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Old 01-16-2015, 07:44 AM
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Thin CA on balsa to balsa, 30 minute epoxy on hardwood to hardwood or high stress areas like the fire wall. I usually keep a bottle of titebond on hand as well as Sigment. Sigment is pretty good for things like balsa doublers where titebond tends to warp the large areas. I also use Gorilla glue for things like wing tubes and sometimes hinges.
A lot of time I will have 6 different types of adhesives on my bench but I use so much CA that I buy it in 8 ounce bottles. I like the speed in setting up. When I build I don't like waiting for glue to set up but these days I will also go out to the shop, epoxy in a part and not go back out to the shop again until the next day. I have slowed down a lot the last couple years. Not slow enough to just use titebond though.
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Old 01-17-2015, 05:40 AM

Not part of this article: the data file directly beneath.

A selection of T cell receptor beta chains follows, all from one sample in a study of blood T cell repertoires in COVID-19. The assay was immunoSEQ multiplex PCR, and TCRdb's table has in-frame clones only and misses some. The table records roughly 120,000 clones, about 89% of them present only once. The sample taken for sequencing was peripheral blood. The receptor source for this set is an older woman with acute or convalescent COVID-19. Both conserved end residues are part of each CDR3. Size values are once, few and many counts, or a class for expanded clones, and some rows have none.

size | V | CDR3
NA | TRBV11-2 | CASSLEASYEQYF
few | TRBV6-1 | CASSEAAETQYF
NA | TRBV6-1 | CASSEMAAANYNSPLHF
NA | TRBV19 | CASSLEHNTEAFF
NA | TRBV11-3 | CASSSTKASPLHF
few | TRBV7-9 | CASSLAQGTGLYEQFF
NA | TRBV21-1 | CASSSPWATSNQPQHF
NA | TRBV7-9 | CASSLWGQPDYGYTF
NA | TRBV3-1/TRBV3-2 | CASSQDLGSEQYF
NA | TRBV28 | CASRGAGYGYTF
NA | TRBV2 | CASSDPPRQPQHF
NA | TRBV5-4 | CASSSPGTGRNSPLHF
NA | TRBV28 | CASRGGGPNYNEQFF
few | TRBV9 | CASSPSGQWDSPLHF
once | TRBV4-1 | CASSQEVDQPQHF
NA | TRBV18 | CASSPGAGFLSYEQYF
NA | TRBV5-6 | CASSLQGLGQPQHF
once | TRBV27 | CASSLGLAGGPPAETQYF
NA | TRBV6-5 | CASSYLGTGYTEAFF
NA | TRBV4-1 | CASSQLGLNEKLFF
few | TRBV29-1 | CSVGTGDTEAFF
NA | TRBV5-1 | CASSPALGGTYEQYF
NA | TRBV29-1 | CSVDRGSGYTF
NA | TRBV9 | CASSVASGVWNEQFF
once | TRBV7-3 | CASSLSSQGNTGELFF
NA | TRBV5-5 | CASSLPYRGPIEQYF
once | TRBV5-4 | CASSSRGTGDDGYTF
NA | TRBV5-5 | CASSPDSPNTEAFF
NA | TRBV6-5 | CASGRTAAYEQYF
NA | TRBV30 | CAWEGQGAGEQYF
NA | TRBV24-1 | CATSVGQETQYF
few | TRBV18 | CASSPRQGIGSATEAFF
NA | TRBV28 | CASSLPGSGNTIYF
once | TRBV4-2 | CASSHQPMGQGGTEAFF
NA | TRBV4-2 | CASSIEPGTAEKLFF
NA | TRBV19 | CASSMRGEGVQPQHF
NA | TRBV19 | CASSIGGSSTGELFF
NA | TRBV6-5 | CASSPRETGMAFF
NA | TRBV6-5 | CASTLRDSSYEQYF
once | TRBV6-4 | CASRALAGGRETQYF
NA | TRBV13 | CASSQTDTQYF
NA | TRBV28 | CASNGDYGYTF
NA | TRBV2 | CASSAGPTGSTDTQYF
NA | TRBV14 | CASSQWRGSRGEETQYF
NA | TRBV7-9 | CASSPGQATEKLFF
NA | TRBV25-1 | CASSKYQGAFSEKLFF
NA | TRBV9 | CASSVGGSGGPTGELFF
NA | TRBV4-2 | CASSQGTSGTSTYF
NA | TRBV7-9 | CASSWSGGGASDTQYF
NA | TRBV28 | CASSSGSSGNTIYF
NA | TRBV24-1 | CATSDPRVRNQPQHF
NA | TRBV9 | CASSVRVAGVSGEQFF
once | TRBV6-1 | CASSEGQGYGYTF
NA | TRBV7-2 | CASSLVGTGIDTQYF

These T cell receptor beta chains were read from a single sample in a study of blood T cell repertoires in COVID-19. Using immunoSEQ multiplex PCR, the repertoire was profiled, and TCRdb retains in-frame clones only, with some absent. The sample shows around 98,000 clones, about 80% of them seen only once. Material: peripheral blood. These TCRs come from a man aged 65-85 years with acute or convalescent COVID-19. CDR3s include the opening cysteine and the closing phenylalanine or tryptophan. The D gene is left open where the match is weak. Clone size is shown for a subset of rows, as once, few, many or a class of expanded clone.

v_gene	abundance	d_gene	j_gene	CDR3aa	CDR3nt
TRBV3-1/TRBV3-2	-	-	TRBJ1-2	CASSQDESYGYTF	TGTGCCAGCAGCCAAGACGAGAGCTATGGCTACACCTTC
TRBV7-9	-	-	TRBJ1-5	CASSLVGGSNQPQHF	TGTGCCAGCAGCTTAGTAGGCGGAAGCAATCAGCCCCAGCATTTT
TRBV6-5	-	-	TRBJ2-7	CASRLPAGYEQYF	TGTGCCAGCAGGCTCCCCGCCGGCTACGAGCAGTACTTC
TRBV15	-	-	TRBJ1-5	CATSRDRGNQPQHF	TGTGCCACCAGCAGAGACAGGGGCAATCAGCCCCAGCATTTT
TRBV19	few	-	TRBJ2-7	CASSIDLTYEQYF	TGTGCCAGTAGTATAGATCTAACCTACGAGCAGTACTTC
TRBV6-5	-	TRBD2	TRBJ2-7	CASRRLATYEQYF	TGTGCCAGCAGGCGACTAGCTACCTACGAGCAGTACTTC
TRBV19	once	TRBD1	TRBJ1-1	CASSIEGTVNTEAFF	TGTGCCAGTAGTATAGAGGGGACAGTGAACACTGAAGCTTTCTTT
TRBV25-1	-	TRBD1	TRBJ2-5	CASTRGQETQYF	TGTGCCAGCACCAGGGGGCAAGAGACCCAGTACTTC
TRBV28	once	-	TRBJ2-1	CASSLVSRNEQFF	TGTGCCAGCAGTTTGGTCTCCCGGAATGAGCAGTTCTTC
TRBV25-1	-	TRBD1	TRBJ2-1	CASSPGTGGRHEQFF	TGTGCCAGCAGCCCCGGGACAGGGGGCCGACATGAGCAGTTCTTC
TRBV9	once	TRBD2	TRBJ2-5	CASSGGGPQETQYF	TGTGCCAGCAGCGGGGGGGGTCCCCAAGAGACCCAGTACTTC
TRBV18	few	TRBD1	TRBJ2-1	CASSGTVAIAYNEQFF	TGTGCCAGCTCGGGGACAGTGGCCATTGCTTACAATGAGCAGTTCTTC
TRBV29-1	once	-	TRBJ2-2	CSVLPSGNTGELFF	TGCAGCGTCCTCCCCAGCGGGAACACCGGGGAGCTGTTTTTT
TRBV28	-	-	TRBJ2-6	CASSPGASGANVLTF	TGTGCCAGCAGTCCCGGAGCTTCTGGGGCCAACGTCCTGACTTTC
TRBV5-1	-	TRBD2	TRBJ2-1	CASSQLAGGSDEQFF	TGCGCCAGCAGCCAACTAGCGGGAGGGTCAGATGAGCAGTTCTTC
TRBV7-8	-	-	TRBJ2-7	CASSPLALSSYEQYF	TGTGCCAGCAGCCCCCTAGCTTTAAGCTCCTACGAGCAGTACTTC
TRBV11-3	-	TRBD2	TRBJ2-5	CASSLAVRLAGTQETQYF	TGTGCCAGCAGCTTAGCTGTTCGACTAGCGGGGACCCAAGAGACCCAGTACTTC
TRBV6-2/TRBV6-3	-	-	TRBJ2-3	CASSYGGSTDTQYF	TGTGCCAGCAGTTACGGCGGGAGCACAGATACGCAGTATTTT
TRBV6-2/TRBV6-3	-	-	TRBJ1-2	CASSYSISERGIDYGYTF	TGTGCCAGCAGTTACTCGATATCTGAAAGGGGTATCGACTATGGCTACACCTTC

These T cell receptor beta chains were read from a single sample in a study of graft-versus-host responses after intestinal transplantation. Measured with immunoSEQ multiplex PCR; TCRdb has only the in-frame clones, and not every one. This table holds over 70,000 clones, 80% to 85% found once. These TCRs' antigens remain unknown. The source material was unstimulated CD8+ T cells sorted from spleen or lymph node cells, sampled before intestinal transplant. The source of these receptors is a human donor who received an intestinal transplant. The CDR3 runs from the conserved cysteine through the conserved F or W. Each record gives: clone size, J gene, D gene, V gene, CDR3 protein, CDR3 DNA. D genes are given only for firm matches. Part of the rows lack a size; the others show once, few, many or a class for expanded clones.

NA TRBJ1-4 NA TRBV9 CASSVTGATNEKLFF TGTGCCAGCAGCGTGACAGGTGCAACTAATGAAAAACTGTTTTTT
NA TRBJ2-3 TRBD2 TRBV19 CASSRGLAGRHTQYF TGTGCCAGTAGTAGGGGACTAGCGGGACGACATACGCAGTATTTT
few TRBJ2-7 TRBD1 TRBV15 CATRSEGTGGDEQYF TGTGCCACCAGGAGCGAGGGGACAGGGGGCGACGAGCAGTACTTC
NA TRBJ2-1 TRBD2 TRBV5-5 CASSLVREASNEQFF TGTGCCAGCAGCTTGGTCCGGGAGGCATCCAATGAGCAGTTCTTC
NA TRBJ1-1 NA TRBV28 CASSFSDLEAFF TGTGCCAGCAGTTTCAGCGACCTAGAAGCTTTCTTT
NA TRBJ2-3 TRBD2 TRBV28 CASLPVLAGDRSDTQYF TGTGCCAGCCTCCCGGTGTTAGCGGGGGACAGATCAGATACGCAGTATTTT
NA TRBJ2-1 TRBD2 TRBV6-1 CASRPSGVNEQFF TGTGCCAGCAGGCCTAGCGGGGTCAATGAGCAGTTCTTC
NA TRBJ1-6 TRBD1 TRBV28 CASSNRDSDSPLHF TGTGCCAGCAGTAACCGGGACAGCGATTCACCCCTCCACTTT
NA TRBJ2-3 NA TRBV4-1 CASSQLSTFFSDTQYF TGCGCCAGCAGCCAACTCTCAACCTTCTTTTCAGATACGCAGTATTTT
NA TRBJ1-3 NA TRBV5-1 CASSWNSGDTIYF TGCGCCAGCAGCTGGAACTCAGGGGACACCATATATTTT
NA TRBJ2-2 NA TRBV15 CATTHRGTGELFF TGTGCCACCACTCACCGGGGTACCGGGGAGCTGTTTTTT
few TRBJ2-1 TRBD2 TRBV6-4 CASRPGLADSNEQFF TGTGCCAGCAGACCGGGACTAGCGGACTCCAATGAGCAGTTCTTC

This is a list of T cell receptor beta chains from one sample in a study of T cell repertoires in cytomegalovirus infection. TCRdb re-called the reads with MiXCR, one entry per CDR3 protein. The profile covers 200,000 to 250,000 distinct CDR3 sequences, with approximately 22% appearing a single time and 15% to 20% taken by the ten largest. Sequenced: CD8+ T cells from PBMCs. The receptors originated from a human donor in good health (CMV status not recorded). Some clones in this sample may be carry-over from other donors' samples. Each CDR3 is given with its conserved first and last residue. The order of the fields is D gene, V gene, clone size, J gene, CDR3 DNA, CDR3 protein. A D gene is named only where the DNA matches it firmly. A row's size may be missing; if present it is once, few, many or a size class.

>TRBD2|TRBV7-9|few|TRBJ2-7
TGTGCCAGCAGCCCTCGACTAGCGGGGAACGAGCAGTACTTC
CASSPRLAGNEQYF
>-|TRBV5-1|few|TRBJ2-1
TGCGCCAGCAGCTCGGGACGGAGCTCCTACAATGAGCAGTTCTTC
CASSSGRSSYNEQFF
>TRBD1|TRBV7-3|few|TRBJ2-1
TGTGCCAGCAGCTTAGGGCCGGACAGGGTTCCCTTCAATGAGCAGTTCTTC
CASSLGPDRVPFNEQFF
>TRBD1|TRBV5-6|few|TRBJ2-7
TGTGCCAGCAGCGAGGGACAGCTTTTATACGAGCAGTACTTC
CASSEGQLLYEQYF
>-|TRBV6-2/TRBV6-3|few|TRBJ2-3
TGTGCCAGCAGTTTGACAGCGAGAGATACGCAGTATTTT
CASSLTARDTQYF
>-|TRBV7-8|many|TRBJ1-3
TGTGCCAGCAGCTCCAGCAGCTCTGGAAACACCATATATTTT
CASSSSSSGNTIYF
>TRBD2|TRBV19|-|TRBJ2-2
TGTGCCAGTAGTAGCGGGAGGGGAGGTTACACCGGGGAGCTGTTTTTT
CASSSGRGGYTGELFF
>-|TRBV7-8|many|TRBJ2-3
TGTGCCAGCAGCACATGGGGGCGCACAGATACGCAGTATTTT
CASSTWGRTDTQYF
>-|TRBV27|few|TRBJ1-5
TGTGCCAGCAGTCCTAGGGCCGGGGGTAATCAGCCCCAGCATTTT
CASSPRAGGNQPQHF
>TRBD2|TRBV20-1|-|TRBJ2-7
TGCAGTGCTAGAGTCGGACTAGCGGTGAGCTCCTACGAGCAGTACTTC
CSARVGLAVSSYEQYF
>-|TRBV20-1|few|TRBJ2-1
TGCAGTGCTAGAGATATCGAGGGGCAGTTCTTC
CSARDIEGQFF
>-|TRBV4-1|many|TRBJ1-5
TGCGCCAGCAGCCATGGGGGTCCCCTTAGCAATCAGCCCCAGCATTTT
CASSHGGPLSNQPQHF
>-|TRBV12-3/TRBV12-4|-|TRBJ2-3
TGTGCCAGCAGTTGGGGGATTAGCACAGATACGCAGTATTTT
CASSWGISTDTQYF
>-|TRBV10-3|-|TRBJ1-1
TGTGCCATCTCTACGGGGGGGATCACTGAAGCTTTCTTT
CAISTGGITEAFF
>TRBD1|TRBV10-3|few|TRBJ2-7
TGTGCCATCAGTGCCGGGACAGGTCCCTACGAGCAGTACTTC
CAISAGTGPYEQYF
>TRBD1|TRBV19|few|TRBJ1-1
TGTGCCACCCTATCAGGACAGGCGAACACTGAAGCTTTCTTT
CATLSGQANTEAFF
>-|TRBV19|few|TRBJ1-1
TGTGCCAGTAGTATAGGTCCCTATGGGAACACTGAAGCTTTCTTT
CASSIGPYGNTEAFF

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My current inventory of glue is the following. Titebond wood glue, Greatplanes 15 min epoxy, Greatplanes thin and med CA, and canopy glue. I use the wood glue as much as possible, it is non toxic and cheap. Epoxy for critical joints and sealing firewalls etc. I do not like using CA but it speeds things up if your in a hurry and is good for quick repairs. everybody builds differently but I think most modelers will agree you need epoxy for critical plywood joints and the rest is personal preference. Use Canopy glue for as its name implies. CA will damage clear plastic. Never tried Gorilla Glue but sounds like a winner for certain applications.
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Old 01-17-2015, 07:22 PM